Leapdragon 2016 - Aron Hsiao Was Here

NYC  §

So there’s an International House in Manhattan. Looks like the best candidate.

I just spent an hour walking the tracks in the dark, asking myself why. There is no reason why. There is no affirmative reason why I’m moving to New York, embarking on a Ph.D., facing the world alone (again) and planning to work alone (again) and starting from scratch to build something alone (again) other than that there are no other plans and nobody seems willing to come with me and nobody is with me now anyway.

The reason is that there is nothing else. The reason is that despite everything since I reached adulthood, I don’t have a wife, I don’t have kids, I don’t have a clear identity, I don’t have a house, and I don’t have any other plan. I am not a part of my parents generation. I have tried to build a life for over a decade, but it never works out. Degrees, on the other hand, pile up like candy and are rewarded. Easy to get and worthy of accolade, apparently.

Society is willing to support me every time I decide to embark on a new academic adventure in solitude. It is absolutely unwilling to support anything else from me. For anything else I am on my own. Less than on my own. Society and the people in it seem to actively work against a person building for themselves anything other than an individual career and the ability to consume at ever-increasing rates. I have fallen into the trap as surely as anyone else; it doesn’t matter whether or not one can detect its presence.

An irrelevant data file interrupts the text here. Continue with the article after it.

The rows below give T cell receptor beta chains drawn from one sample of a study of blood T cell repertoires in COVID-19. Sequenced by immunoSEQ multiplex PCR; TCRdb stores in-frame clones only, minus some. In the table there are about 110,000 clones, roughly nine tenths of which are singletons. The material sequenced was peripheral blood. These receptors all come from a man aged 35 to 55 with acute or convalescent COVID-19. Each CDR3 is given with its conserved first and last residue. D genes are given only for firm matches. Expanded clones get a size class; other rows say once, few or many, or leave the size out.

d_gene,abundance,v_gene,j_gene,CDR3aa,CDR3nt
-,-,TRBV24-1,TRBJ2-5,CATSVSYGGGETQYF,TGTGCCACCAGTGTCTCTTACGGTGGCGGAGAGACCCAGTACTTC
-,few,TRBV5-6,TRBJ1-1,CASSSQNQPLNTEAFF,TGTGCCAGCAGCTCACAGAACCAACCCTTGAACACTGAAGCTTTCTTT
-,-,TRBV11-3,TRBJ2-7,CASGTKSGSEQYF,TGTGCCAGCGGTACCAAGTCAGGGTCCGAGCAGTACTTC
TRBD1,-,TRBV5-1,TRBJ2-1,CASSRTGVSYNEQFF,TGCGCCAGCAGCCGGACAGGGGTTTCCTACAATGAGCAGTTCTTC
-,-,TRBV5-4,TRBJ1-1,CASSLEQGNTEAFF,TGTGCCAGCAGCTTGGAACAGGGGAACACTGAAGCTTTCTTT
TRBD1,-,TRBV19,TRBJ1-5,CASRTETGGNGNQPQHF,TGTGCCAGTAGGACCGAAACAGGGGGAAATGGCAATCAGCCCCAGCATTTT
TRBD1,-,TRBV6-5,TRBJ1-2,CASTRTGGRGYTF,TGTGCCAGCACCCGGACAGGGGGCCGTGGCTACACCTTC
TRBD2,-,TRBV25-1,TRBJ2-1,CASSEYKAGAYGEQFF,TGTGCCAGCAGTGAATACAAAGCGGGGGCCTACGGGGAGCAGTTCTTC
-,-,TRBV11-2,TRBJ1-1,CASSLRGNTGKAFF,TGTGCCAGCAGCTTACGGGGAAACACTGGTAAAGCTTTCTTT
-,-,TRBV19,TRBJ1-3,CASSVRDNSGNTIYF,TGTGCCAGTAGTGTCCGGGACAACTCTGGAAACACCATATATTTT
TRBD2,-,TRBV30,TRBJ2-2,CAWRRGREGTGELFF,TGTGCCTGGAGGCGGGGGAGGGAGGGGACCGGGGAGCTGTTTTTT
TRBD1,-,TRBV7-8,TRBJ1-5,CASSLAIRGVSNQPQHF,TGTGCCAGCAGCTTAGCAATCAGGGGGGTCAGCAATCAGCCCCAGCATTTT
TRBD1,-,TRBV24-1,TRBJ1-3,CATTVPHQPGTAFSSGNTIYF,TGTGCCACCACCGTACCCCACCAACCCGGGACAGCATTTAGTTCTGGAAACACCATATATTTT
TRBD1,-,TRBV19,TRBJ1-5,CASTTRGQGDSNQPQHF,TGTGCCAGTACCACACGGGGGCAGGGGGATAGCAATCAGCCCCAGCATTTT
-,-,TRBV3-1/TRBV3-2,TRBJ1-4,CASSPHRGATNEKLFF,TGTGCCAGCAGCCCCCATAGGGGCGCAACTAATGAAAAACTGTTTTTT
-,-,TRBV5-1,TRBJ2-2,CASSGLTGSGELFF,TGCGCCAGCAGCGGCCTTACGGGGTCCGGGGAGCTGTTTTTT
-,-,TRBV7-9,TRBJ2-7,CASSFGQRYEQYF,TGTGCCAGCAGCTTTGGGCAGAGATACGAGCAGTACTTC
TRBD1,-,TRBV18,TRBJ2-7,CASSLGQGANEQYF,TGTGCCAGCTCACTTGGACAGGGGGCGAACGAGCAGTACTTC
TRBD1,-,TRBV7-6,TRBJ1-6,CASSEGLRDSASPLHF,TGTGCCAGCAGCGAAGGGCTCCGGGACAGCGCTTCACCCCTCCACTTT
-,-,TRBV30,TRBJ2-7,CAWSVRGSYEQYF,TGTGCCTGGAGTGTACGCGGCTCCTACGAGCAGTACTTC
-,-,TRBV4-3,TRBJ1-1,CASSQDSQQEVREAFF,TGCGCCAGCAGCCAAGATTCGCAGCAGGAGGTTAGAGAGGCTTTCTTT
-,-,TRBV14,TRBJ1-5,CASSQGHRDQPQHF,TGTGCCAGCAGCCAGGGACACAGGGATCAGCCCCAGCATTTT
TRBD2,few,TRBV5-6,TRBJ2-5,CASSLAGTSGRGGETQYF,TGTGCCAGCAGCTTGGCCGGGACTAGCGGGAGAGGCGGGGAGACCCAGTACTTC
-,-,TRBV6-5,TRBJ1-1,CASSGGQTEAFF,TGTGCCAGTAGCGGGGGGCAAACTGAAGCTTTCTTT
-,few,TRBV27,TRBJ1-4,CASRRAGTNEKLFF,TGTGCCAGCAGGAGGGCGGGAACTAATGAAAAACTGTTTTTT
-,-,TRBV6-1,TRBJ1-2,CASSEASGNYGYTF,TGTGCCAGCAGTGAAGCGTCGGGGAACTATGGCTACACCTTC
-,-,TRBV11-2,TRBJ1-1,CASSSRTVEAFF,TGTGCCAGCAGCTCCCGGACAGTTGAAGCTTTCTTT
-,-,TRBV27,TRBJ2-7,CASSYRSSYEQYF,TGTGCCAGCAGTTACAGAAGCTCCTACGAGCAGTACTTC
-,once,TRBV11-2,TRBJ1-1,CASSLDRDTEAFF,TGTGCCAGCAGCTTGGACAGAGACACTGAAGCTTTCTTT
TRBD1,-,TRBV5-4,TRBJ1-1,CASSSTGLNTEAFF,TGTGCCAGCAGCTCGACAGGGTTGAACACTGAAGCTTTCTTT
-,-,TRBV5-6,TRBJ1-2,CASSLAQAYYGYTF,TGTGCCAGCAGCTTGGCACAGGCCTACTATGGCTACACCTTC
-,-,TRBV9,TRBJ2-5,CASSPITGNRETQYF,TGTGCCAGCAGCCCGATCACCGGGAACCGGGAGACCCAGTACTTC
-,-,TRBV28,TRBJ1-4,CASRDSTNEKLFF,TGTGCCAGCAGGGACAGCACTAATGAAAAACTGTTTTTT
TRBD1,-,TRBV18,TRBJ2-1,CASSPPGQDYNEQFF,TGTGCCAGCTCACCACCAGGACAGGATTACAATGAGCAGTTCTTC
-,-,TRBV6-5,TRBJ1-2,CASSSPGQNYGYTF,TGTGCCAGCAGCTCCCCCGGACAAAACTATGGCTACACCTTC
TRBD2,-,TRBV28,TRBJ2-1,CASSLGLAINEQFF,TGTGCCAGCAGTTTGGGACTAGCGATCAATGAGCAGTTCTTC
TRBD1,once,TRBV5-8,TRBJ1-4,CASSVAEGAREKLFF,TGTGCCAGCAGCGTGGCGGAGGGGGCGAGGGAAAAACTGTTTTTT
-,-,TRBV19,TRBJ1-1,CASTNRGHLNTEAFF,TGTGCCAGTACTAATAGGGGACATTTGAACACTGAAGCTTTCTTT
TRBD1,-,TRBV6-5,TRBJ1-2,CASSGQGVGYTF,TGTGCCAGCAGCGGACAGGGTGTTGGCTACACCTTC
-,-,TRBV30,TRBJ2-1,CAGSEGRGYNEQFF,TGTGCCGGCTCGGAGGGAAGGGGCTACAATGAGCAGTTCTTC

I’d accuse capitalism, but it’s beyond that now. After centuries of markets and advertising and consumption and individualism, the problem runs deeper than mere capitalism. We are an anti-collectivist people, and that anti-collectivism even applies at the individual level.

The west abhors a person with friends, a person with family, or any kind of self- or group-sufficiency. What the west wants from us—nay, what it demands—is insecurity and acute individuality. When we are painfully alone and guided along our way by mass culture, we are excellent consumers. If we break free, even a little bit, we are not. Power.

Power, power, power, power, power. And I have none.

We have been made to learn, like rats in experiments, how to be unhappy and alone, so that we will buy and work and buy and work. And that’s all.

And we will all die this way.

And within a hundred years, the market economies will fall forever, because despite what capital and its bastard barons want, men cannot live like this. Men will not live like this—not indefinitely.

On to NYC.